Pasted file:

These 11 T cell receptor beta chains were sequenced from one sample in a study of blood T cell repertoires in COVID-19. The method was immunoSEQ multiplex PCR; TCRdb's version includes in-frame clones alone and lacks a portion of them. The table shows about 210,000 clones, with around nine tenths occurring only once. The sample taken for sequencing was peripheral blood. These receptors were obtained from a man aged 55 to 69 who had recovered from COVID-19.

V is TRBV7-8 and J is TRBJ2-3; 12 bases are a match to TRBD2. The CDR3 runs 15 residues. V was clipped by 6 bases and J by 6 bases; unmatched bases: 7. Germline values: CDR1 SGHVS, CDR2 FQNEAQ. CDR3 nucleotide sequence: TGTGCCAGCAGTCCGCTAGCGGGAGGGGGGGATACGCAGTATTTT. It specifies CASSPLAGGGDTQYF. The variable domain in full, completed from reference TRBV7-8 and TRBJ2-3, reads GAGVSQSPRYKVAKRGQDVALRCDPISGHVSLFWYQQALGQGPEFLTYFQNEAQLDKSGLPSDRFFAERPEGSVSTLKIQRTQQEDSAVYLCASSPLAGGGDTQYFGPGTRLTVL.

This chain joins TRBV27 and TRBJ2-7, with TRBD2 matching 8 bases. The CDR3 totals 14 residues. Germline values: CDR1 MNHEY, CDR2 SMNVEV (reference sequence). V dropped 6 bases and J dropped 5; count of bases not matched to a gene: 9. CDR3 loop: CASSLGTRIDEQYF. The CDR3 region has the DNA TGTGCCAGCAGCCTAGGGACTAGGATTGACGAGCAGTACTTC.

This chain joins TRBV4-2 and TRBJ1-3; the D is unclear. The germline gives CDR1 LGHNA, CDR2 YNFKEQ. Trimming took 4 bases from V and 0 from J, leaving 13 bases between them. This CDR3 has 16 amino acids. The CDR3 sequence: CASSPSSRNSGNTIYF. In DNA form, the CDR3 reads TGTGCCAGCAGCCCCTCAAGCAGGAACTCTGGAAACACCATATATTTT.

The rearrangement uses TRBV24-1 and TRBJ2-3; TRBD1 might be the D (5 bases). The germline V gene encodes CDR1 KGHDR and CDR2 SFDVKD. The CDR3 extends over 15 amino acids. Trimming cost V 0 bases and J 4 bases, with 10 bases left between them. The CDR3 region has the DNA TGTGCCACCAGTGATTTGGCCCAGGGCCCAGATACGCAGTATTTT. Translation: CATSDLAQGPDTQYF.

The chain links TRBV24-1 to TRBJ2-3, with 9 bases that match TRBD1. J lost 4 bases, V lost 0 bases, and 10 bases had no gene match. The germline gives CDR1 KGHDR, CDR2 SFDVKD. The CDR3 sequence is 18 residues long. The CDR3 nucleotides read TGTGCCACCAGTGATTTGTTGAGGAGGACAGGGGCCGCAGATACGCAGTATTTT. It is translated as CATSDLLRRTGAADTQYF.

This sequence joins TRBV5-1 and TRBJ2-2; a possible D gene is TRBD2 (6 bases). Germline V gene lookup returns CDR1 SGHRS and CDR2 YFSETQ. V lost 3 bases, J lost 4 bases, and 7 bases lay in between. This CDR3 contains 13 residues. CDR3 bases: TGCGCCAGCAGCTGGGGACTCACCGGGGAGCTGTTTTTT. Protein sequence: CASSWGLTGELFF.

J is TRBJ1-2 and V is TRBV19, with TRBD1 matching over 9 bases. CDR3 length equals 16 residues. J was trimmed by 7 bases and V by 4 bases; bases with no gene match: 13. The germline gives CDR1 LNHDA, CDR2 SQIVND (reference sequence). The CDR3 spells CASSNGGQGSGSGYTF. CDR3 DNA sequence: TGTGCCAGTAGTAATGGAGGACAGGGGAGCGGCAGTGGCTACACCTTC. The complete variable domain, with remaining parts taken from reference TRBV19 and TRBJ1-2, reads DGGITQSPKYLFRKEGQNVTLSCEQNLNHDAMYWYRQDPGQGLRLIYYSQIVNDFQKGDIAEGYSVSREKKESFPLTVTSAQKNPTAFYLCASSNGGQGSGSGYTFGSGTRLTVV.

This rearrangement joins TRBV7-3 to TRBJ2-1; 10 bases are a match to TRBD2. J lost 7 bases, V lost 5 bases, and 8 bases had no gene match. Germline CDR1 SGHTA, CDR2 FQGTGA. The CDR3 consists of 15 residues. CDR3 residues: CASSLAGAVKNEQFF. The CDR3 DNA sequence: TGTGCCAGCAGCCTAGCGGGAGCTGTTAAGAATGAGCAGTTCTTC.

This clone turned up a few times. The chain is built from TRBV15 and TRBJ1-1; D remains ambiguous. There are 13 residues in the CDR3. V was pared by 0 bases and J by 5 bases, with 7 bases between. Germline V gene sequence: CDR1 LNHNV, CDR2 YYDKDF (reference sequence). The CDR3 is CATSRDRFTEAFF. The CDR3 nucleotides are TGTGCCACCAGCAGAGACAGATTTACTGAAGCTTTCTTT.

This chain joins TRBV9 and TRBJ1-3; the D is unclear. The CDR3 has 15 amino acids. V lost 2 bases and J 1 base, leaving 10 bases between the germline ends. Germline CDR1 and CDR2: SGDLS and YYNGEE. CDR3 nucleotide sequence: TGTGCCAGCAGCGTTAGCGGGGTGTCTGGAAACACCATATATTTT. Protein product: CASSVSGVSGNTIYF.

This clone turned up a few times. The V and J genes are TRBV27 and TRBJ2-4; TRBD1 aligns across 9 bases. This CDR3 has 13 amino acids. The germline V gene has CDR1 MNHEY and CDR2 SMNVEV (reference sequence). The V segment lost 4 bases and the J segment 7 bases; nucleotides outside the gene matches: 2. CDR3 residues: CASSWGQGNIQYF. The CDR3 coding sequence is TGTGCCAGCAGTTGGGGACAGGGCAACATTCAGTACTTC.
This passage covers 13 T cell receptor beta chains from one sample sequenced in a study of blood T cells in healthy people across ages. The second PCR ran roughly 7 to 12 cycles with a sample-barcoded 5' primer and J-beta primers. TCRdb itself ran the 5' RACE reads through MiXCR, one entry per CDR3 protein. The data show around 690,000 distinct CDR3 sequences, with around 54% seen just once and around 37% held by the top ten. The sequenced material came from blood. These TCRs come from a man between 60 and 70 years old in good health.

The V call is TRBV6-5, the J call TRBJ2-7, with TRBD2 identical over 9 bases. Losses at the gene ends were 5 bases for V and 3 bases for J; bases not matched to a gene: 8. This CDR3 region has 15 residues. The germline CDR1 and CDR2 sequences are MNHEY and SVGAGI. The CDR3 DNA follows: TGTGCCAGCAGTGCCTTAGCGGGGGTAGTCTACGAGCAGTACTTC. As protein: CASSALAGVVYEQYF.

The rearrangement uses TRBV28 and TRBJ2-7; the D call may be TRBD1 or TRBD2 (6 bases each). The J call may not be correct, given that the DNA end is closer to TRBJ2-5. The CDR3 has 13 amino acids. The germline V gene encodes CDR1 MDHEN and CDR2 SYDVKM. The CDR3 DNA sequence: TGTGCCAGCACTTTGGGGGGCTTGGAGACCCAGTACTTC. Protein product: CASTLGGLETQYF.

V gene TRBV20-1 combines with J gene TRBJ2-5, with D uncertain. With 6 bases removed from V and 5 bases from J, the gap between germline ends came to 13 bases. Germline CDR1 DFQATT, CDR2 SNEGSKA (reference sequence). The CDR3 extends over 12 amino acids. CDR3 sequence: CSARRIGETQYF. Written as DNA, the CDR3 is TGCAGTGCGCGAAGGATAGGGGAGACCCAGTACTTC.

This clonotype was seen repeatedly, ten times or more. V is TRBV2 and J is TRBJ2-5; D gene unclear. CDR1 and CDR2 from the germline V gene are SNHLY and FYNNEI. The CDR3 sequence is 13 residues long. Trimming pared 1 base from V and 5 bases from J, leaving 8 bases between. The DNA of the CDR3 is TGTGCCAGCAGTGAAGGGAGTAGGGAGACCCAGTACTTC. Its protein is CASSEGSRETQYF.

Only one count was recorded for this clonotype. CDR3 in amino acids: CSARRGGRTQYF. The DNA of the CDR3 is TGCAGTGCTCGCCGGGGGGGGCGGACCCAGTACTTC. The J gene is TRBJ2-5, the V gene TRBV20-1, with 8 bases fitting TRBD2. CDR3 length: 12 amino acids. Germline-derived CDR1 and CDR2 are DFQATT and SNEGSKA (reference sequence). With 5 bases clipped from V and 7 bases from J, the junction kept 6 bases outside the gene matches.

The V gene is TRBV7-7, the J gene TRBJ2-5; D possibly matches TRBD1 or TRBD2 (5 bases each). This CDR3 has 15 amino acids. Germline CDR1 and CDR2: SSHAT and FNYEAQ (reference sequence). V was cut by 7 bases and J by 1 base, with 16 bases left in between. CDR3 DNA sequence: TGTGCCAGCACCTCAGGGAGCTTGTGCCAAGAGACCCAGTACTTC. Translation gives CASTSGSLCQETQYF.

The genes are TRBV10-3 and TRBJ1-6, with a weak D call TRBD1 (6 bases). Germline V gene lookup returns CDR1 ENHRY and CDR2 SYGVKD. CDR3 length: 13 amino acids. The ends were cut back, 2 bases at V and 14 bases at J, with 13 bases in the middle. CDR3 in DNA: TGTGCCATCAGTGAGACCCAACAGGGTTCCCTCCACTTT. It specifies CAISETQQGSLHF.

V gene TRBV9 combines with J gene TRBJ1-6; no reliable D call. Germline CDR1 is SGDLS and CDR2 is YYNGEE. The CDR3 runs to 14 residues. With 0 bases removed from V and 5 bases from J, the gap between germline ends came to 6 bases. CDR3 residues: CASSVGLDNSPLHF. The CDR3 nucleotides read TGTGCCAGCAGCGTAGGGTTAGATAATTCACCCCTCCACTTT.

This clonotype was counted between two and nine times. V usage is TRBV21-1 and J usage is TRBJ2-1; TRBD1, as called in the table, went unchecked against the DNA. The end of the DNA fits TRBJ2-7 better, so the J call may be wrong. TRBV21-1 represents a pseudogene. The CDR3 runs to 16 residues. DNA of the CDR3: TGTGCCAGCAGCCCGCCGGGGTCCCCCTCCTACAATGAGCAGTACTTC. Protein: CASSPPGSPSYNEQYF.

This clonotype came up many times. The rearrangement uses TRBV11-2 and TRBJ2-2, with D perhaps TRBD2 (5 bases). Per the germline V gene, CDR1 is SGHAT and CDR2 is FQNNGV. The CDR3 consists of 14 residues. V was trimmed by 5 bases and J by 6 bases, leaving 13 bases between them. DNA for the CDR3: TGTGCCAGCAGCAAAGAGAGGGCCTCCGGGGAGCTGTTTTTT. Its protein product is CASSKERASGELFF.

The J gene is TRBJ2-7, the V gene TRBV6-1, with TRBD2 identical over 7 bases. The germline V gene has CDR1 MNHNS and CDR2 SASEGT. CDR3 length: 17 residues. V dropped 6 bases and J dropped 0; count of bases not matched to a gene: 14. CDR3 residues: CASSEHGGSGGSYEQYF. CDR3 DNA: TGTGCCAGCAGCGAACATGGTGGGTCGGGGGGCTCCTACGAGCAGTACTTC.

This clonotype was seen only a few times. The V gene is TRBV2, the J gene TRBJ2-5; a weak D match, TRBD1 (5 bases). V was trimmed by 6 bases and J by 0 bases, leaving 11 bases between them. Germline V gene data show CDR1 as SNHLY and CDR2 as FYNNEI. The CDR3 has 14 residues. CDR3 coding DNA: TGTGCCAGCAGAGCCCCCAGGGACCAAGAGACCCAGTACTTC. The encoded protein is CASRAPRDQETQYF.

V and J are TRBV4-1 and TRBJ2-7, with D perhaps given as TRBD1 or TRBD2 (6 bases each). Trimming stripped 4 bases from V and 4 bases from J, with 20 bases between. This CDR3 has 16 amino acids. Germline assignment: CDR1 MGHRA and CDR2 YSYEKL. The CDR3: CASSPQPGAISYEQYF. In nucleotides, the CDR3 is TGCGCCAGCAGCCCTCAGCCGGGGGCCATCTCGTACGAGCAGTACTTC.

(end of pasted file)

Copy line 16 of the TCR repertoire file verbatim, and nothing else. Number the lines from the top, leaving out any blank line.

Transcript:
V gene TRBV20-1 combines with J gene TRBJ2-5, with D uncertain. With 6 bases removed from V and 5 bases from J, the gap between germline ends came to 13 bases. Germline CDR1 DFQATT, CDR2 SNEGSKA (reference sequence). The CDR3 extends over 12 amino acids. CDR3 sequence: CSARRIGETQYF. Written as DNA, the CDR3 is TGCAGTGCGCGAAGGATAGGGGAGACCCAGTACTTC.